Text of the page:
Almost eleven years ago, my 89 year old mother was dying of lung cancer. Fortunately, the almost five-year course of the disease had left her mostly symptom- and pain-free. But, about a month before she died, my mom suffered a nasty fall. After a day or so of hospital tests her (very wise) physician told us, “the disease has spread to her brain; there’s nothing more we can do. I suggest we transfer her to hospice.”
Startling, but not unexpected, news.
We talked with my mother about the transfer. She was calm and knew it was for the best.
I don’t remember what I was expecting when we accompanied my mother to the hospice facility, but it certainly wasn’t the kind of vibrant atmosphere we found there.
After all, death is supposed to be solemn and foreboding.
But not here. Here, families were sitting in a spacious greatroom, watching TV, playing games and laughing. There were kids around. The staff was upbeat and engaging.
We were shown to my mother’s room and encouraged to visit any time, day or night. A staff nurse reassured us that my mom would be well taken care of and never experience any pain.
All I can say is, she was true to her word.
None of us would say the next month was easy. The palliative care doctors, nurses, social workers and assistants were strong, compassionate and reassuring. These were people who obviously were experts in helping others die with dignity. It felt like my mom, my family and I were all on a journey through foreign territory: we were heading to an unknown destination, but with experienced guides who knew the way. They had been there before and were familiar with every mile of the road.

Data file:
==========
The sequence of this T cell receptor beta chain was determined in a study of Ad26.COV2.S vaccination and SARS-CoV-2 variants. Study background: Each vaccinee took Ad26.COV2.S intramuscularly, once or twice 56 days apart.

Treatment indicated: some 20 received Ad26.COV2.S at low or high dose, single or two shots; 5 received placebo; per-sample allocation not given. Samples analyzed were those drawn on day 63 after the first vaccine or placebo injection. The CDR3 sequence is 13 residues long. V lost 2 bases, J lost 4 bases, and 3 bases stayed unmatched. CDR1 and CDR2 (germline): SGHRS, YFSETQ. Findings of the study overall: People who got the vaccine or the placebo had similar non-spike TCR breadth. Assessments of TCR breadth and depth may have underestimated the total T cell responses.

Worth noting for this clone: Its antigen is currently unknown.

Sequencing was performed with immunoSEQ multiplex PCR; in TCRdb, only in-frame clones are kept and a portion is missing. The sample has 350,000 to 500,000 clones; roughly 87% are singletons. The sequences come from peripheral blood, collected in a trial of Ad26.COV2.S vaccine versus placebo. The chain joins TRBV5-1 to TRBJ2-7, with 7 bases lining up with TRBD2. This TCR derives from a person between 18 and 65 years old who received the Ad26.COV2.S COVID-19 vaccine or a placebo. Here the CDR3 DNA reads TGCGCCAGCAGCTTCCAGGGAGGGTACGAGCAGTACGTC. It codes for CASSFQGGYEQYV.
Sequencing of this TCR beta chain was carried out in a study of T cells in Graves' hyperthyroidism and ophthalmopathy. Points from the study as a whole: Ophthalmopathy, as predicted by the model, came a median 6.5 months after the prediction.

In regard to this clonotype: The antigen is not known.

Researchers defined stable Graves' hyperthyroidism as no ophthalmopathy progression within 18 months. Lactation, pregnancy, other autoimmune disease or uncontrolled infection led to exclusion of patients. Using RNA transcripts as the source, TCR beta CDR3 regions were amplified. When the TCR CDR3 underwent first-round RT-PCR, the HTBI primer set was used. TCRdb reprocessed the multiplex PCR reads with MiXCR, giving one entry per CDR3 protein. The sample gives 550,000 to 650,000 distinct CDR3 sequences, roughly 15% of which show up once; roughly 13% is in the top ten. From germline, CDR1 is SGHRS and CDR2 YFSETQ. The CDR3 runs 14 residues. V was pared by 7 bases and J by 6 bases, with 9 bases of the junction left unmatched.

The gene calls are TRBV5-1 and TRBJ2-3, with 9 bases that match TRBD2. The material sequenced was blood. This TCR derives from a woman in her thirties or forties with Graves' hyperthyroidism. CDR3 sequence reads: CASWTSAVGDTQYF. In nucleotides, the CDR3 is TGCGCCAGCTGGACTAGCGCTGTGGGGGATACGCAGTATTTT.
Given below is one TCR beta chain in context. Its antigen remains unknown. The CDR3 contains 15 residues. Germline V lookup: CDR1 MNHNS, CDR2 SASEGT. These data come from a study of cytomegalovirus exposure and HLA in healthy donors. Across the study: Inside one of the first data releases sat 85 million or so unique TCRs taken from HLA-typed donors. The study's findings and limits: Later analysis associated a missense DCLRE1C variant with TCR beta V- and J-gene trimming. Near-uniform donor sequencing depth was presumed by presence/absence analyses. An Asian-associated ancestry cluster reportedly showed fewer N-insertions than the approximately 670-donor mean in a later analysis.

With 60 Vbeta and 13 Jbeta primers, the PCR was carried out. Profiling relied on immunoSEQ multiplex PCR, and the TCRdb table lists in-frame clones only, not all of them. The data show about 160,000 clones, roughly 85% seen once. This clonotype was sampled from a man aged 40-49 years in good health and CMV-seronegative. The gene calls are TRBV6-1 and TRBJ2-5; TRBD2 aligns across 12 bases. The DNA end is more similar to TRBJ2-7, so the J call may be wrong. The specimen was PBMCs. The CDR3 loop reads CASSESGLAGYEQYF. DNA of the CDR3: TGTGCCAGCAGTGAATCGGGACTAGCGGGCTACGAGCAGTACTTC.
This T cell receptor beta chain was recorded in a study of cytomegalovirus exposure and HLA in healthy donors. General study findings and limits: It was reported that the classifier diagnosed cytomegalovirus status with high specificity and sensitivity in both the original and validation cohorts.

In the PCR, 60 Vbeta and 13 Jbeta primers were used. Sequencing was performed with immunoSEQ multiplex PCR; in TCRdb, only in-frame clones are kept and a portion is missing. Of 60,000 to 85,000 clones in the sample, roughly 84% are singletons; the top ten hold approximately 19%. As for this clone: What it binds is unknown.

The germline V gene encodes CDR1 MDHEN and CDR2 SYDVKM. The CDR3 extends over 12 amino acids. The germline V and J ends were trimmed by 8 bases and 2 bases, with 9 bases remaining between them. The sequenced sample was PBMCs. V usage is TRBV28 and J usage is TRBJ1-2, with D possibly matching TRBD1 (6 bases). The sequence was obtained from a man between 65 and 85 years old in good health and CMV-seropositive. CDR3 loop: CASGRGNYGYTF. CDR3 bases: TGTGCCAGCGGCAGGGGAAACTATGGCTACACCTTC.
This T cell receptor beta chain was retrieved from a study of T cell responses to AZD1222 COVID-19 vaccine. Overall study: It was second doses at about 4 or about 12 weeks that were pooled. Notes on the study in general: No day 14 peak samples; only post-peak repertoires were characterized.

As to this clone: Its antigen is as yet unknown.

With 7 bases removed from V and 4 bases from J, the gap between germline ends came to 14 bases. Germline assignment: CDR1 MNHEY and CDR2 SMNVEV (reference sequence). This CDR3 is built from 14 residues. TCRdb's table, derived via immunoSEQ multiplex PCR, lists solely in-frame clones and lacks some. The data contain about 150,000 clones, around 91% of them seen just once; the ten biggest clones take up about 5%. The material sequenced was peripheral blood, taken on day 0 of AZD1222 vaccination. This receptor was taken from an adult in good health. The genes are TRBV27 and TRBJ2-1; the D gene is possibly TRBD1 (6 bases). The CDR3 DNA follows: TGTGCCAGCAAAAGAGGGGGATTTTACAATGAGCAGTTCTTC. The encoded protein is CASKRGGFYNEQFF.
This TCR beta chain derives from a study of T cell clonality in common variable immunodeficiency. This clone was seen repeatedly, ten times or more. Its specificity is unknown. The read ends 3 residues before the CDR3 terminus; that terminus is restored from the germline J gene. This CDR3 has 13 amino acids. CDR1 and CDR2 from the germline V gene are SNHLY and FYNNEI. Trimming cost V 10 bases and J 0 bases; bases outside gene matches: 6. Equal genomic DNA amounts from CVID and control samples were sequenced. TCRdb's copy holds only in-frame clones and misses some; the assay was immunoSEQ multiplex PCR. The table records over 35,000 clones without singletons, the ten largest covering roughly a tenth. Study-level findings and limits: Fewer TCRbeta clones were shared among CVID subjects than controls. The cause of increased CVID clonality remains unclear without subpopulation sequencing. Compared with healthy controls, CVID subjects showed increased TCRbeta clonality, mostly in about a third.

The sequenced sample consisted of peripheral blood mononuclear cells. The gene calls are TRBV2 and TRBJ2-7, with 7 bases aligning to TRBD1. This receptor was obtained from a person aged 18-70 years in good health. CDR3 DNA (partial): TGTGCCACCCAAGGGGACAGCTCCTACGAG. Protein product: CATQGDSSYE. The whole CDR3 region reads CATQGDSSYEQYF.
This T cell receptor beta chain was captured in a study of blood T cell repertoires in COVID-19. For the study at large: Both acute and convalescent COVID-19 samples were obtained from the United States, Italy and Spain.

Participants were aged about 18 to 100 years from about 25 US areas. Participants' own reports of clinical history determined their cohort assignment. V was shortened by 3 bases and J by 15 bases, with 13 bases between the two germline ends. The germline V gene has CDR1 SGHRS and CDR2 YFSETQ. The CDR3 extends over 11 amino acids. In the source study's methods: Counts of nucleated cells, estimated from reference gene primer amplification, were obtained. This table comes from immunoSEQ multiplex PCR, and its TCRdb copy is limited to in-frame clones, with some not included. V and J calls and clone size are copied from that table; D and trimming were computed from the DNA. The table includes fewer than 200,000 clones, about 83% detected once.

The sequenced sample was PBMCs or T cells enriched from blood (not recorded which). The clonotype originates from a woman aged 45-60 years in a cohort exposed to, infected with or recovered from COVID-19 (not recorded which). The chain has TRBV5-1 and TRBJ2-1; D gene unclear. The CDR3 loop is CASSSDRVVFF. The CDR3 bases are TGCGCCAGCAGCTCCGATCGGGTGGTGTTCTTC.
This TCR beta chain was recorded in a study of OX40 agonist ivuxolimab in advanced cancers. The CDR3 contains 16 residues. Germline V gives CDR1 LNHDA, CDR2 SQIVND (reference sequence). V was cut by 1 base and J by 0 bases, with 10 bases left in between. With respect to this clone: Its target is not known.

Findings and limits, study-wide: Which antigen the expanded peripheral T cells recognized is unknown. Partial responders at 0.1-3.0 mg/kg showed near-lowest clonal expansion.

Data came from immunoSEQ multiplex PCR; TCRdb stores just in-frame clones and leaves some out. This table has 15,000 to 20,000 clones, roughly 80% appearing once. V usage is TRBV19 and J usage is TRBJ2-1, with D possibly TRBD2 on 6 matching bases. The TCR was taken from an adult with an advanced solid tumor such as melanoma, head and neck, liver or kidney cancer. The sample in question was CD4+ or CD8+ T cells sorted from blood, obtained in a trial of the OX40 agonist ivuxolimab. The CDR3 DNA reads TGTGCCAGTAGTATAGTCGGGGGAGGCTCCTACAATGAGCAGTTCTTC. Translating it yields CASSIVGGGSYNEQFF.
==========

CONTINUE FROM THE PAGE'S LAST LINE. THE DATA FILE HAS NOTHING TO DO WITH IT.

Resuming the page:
We’d often drop in unannounced and sometimes find my mother in the greatroom, kibitzing and joking with others. Other times we’d arrive to find her peacefully resting in her bed and would slip in and out of her room after a few minutes of quiet visiting.
At some point it became clear to me that “palliative care” was designed not just to keep my mother comfortable during those last days but also to help me and everyone else around her prepare for the inevitable, too.
My mom died in her sleep at about midnight one night, about a month after entering palliative care. When she did, a nurse called, calmly and compassionately telling me that she’d passed away peacefully. It’s hard to describe that moment, but it felt like we’d successfully completed our journey.
Eleven years later, I still feel immense gratitude to the palliative caregivers who helped my mother, my family and me through her last days. It’s impossible to thank them enough for what they did for us. Her palliative caregivers were some of the most special people I’ve ever met.
I only hope that, if the circumstances warrant, that I can be guided to my destination by people like them when my own journey is through.
And, that is what I’ve stipulated in my own advance medical directive. I hope you will take the opportunity to express your wishes, too. The Universal Advance Digital Directive™ at MyDirectives.com will guide you through the process.
written by Tom Guarriello, Ph.D.
photo credit: JSmith Photo